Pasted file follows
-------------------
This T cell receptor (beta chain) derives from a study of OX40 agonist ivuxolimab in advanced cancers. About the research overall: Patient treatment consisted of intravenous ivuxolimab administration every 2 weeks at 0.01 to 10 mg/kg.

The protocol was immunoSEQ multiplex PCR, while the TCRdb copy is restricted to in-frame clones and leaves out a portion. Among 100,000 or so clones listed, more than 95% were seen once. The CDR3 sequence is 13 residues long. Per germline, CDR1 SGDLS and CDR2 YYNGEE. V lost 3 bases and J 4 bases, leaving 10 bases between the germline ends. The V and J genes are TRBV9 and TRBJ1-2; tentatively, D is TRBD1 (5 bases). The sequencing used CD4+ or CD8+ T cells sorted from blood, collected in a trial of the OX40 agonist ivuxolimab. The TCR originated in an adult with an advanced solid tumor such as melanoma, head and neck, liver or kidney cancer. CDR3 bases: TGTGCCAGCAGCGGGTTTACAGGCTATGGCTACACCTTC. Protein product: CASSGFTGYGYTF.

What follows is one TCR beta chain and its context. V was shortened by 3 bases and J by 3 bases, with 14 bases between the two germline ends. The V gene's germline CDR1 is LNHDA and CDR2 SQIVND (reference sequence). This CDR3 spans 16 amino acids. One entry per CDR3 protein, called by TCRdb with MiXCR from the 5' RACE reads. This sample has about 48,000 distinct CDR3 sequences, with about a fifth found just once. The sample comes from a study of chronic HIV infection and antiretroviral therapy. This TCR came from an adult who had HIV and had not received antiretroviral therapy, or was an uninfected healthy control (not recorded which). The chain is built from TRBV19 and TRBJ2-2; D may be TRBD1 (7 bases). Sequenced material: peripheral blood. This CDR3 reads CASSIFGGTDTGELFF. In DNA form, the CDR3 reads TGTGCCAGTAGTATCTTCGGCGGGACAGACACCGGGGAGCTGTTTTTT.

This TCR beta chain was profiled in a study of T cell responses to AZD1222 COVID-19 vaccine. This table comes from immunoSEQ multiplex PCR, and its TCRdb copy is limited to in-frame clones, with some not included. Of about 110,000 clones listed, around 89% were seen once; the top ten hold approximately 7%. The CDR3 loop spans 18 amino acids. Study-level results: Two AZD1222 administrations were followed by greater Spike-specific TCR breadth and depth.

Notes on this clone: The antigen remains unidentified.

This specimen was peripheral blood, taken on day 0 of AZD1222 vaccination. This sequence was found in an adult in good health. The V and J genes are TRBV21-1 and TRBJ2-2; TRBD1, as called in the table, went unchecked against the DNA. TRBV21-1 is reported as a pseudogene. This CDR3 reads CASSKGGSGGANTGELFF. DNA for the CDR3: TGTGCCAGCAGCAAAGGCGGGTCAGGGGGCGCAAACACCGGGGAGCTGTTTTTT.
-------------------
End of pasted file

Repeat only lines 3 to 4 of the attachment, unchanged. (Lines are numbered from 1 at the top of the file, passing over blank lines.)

What follows is one TCR beta chain and its context. V was shortened by 3 bases and J by 3 bases, with 14 bases between the two germline ends. The V gene's germline CDR1 is LNHDA and CDR2 SQIVND (reference sequence). This CDR3 spans 16 amino acids. One entry per CDR3 protein, called by TCRdb with MiXCR from the 5' RACE reads. This sample has about 48,000 distinct CDR3 sequences, with about a fifth found just once. The sample comes from a study of chronic HIV infection and antiretroviral therapy. This TCR came from an adult who had HIV and had not received antiretroviral therapy, or was an uninfected healthy control (not recorded which). The chain is built from TRBV19 and TRBJ2-2; D may be TRBD1 (7 bases). Sequenced material: peripheral blood. This CDR3 reads CASSIFGGTDTGELFF. In DNA form, the CDR3 reads TGTGCCAGTAGTATCTTCGGCGGGACAGACACCGGGGAGCTGTTTTTT.

This TCR beta chain was profiled in a study of T cell responses to AZD1222 COVID-19 vaccine. This table comes from immunoSEQ multiplex PCR, and its TCRdb copy is limited to in-frame clones, with some not included. Of about 110,000 clones listed, around 89% were seen once; the top ten hold approximately 7%. The CDR3 loop spans 18 amino acids. Study-level results: Two AZD1222 administrations were followed by greater Spike-specific TCR breadth and depth.